Adsorption and reaction of 1,3-butadiene on Pt(111) and Sn/Pt(111) surface alloys

Haibo Zhao, Bruce E. Koel

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19 Scopus citations


Temperature-programmed desorption (TPD), Auger electron spectroscopy (AES), and low-energy electron diffraction (LEED) were used to study the chemistry of 1,3-butadiene (H2C=CHCH=CH2, C4H6) on Pt(111) and p(2 × 2)-Sn/Pt(111) and (√3 × √3)R30°-Sn/Pt(111) surface alloys. All chemisorbed 1,3-butadiene completely dehydrogenated to H2 and surface carbon on Pt(111). Alloying Sn on Pt(111) can completely inhibit this decomposition and 1,3-butadiene reversibly adsorbs and desorbs from the two Sn/Pt(111) alloys under UHV conditions. The desorption activation energy of 1,3-butadiene on the (2 × 2) and (√3 × √3)R30°-Sn/Pt(111) surface alloys is 88 and 75kJ/mol, respectively. These values are good estimates of the adsorption energies, and also place lower limits on the activation energy barrier for dissociating vinylic C-H bonds on the (2 × 2) and √3 surface alloys. Even though 1,3-butadiene is much more strongly chemisorbed than 1-butene (H2C=CHCH2CH3, C4H 8) on the (2 × 2)-Sn/Pt(111) alloy, 1,3-butadiene is less reactive than 1-butene because there are no allylic β-CH bonds in 1,3-butadiene as there are in 1-butene.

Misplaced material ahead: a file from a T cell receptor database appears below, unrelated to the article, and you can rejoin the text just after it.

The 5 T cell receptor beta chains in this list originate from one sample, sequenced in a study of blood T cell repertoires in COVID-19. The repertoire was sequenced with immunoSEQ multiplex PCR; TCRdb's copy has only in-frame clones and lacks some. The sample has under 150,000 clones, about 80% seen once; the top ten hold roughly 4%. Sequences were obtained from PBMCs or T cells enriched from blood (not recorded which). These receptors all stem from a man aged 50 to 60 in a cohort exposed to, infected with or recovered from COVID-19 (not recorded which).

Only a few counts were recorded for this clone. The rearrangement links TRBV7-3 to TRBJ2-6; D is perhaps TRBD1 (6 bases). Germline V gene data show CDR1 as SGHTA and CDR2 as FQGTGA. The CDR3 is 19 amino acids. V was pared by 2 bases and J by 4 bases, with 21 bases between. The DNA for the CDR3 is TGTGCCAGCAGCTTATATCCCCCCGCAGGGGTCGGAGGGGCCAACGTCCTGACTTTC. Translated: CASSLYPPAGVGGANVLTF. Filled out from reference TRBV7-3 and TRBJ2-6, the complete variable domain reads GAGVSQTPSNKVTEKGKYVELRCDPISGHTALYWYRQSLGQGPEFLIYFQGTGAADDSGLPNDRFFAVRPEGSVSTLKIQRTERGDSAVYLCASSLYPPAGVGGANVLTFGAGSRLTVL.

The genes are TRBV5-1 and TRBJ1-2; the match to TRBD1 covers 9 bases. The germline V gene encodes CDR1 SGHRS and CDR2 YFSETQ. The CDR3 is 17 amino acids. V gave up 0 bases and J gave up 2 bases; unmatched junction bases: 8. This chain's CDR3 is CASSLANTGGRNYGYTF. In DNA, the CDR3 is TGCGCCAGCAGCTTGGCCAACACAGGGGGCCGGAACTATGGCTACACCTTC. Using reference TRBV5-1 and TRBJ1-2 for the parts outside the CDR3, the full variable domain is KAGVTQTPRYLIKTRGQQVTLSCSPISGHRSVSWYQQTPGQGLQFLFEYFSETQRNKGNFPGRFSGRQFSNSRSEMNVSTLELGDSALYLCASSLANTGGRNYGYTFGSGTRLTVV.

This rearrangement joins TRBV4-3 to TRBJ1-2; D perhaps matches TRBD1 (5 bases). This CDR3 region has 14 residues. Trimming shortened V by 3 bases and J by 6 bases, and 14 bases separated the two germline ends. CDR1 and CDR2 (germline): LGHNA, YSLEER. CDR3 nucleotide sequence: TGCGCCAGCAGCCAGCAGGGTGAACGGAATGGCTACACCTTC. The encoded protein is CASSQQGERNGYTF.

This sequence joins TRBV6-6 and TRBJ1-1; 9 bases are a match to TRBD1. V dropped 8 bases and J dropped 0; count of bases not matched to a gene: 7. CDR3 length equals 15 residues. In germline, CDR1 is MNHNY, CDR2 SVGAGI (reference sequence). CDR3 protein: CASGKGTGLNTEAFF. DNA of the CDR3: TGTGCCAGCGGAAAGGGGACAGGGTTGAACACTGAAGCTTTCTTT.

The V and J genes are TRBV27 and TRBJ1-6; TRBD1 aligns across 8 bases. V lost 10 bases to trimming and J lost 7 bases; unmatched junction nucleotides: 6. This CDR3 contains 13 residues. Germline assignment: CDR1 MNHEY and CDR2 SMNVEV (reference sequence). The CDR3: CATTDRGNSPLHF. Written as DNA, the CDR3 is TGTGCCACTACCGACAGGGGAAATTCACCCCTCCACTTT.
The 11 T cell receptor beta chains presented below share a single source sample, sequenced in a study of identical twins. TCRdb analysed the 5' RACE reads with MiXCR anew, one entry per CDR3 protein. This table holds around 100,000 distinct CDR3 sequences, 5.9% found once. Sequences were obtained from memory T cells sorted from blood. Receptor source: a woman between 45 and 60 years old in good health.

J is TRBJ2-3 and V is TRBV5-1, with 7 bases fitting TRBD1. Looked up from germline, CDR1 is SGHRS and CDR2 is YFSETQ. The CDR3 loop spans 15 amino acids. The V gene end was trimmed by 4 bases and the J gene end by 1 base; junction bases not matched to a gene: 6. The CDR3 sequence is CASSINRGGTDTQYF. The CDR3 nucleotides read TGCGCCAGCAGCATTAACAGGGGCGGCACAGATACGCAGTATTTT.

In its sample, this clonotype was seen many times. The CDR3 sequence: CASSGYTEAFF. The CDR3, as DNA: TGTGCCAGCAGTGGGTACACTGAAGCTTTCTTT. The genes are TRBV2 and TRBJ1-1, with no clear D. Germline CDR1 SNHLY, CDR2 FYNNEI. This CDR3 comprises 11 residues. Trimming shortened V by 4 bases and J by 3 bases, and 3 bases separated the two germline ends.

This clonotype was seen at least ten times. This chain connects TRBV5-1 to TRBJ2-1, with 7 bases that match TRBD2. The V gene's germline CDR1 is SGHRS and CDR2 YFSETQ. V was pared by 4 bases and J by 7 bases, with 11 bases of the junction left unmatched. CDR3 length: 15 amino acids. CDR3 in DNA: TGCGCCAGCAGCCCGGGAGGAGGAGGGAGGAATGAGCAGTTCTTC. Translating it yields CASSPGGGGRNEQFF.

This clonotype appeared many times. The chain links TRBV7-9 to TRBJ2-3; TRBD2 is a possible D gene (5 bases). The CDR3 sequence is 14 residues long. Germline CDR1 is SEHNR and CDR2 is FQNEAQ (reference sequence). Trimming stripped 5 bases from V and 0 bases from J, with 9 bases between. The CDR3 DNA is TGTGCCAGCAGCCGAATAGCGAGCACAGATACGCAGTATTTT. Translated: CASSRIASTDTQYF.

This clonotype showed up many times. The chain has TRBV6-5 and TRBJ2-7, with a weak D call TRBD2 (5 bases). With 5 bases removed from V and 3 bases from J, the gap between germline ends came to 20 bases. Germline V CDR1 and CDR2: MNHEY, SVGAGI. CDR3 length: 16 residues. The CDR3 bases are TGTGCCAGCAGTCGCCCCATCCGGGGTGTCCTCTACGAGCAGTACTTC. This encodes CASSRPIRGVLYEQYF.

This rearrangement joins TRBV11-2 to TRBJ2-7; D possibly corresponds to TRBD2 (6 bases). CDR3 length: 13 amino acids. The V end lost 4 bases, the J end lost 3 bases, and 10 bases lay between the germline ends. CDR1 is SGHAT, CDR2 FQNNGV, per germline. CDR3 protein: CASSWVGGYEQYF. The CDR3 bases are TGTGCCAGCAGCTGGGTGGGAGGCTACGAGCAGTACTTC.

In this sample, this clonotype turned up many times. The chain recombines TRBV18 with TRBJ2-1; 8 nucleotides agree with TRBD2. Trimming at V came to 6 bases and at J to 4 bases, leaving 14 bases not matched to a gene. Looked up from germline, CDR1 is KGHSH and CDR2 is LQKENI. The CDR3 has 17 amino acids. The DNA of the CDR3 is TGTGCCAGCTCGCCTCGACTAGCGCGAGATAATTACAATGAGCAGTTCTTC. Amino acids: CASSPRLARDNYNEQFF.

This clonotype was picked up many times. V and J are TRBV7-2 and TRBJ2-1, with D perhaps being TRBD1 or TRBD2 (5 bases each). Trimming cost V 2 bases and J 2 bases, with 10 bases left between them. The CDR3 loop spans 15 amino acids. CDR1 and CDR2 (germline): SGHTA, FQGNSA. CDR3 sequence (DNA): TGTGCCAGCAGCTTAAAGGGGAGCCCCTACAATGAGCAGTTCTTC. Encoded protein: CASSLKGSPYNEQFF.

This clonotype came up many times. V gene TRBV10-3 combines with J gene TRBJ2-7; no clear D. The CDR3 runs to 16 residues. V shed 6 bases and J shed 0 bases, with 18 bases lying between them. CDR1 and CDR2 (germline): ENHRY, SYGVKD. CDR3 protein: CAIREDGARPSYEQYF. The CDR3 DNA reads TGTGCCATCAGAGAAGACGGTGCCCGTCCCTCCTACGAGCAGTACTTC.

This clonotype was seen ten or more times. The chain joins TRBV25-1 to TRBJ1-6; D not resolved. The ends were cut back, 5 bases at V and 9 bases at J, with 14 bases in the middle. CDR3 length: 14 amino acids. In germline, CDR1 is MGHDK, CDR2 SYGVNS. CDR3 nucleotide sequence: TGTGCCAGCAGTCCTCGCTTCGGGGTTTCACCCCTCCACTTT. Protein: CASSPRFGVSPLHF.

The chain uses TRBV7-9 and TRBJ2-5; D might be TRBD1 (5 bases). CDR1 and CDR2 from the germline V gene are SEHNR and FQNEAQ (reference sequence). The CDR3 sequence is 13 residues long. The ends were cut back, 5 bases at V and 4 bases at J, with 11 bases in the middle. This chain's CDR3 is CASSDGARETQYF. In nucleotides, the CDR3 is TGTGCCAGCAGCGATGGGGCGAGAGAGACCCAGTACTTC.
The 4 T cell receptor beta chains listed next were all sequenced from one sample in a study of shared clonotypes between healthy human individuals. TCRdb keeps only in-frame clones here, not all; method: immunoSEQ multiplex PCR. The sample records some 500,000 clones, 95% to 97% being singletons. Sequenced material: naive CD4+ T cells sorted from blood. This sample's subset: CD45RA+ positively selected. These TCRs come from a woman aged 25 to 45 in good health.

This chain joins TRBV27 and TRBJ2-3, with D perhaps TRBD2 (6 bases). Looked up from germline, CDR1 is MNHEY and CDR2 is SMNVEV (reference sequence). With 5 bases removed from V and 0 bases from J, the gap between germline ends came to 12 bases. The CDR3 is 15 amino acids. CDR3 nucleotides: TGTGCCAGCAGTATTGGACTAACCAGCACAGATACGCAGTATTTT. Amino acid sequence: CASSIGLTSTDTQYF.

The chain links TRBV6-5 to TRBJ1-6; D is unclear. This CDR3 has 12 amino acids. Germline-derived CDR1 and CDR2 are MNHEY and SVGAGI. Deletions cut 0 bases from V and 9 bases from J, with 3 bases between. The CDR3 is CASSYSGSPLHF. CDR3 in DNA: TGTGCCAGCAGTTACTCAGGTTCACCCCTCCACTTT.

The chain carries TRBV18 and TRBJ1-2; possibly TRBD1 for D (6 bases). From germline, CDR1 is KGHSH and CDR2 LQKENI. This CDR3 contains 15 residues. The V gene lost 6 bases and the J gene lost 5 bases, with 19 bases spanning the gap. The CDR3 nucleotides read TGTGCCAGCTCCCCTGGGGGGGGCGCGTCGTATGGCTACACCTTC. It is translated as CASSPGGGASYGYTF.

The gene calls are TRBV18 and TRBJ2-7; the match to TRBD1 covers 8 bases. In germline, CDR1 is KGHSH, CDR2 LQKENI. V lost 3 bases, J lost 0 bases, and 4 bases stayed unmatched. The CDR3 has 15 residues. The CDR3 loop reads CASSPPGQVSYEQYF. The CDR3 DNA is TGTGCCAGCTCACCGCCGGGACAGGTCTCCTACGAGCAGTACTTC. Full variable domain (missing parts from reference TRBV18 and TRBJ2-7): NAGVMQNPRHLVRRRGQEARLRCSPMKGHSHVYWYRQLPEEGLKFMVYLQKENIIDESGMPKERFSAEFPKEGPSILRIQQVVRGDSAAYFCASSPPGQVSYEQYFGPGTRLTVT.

Original languageEnglish (US)
Pages (from-to)261-268
Number of pages8
JournalSurface Science
Issue number2-3
StatePublished - Nov 20 2004

All Science Journal Classification (ASJC) codes

  • Condensed Matter Physics
  • Surfaces and Interfaces
  • Surfaces, Coatings and Films
  • Materials Chemistry


  • Alkenes
  • Alloys
  • Auger electron spectroscopy
  • Chemisorption
  • Low energy electron diffraction (LEED)
  • Platinum
  • Thermal desorption
  • Tin


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